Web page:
Connecticut EMTs and Paramedics are expected to receive a little known benefit when the Connecticut Office of Emergency Medical Services (OEMS) adopts the National Registry’s standards for ongoing education in 2020. The Mark King Initiative, a program provided through the National Registry of Emergency Medical Technicians (NREMT), offers EMS professionals who have previously held a NREMT credential and continuous certification or licensure from their state, with reinstatement of NREMT certification.
The history behind NREMT certification
Since Connecticut adopted NREMT standards for initial EMT and Paramedic testing in 1998, EMS professionals were granted an initial two year certification from NREMT. After that initial period, EMS providers would need to complete continuing education every two years to maintain this certification.
Connecticut’s EMT renewal process required substantially less continuing education hours and also provided a third year of certification. Since employers typically only require state certification to work or volunteer, there was little incentive to complete the extra hours to maintain NREMT certification.
Paramedics licensed in Connecticut have not had to complete any continuing education hours to maintain their state license. An annual license renewal fee provides paramedics with an updated state credential. OEMS had left it up to employers and medical directors to set requirements, if any, for paramedics to complete continued training.
National Continued Competency Program
The NREMT was established to provide a national standard for EMS care and to advance professionalism in the EMS field. In 2016 the NREMT established the National Continued Competency Program (NCCP) which set education standards for nationally certified personnel for renewal of their certification. This program phased out the prior standard of having to complete a state approved EMT Refresher course plus additional continuing education hours.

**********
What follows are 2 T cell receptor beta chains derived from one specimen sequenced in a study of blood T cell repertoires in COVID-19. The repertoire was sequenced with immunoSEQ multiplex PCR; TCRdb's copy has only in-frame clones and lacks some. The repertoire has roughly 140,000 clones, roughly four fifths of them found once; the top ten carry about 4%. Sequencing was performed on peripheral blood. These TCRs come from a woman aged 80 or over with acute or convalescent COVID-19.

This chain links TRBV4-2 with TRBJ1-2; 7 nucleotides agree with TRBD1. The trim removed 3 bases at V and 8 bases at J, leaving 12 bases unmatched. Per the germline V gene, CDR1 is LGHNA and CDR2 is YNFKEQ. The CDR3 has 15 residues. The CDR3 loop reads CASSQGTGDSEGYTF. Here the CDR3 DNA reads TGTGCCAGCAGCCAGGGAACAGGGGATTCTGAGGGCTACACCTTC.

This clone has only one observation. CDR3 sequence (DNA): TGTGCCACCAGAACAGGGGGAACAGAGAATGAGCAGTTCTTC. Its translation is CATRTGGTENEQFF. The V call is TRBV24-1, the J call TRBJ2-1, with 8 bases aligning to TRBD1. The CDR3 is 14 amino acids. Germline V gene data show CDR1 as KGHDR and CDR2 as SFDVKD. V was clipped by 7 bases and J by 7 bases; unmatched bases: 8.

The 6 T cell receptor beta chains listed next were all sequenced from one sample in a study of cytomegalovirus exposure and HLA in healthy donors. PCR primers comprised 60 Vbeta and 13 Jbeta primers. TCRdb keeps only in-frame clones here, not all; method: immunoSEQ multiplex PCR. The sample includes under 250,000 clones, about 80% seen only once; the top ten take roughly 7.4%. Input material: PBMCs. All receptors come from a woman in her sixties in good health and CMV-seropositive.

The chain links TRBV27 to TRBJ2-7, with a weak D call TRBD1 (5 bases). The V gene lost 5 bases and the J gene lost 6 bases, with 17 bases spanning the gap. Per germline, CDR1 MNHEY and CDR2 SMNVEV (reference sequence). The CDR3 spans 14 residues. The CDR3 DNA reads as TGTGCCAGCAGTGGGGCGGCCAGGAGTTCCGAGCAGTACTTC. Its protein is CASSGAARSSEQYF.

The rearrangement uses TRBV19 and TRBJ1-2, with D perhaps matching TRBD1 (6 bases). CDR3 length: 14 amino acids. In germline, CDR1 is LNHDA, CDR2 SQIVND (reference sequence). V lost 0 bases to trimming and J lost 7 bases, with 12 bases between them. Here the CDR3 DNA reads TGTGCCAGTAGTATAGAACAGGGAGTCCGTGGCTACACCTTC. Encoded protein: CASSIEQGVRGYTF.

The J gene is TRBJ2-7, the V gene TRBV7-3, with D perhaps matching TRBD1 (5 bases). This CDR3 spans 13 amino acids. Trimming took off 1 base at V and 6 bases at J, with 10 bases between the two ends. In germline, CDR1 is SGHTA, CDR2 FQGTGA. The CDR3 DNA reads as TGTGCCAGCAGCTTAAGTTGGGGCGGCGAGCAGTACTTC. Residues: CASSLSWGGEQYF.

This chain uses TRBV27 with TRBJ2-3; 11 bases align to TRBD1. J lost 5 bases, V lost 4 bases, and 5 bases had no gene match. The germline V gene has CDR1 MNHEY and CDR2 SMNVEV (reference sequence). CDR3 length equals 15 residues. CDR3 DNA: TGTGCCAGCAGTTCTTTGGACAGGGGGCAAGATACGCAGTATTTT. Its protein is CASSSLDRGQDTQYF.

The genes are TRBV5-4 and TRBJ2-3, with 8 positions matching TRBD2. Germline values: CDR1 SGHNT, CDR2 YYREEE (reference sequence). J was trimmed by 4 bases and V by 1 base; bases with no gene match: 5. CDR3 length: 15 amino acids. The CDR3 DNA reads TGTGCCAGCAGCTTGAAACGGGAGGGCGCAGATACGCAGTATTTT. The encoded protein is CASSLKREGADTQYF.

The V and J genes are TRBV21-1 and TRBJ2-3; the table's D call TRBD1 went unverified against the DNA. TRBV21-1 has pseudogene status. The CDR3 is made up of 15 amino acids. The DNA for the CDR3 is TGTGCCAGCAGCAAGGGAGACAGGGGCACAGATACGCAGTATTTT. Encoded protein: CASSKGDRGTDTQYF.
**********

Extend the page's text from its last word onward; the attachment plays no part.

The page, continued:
As of 2019, all NREMT certified personnel must use the NCCP model to renew their certification. The NCCP model provides guidance as to the number of hours required per topic area to meet the competency standard.
Using the NCCP model provides some benefit beyond establishing a national standard of care. EMS Providers are encouraged to complete continuing education throughout the span of their two year certification rather than all at once during a refresher course.
This inherently keeps EMTs and Paramedics up to date on current trends and provides more frequent review of cases that they may seldom see. It is likely that this higher-frequency training has positive effects on patient care.
By using the NREMT examination process for initial certification but not for renewals, Connecticut has created a legal gray area.
A state certified or licensed EMS provider who wanted to reinstate their lapsed NREMT certification would repeat the same examinations required for initial certification. Since this testing sets the standard of minimum competency for EMS providers, a state certified or licensed EMS provider who fails these exams would seemingly no longer meet the minimum competency for their care level. Theoretically, the state should revoke state certification or licensure until such time they are able to demonstrate minimum competency. However, Connecticut OEMS does not revoke state certification and licensure for EMS providers who fail to meet NREMT recertification standards since maintaining a NREMT certification is not required by the state.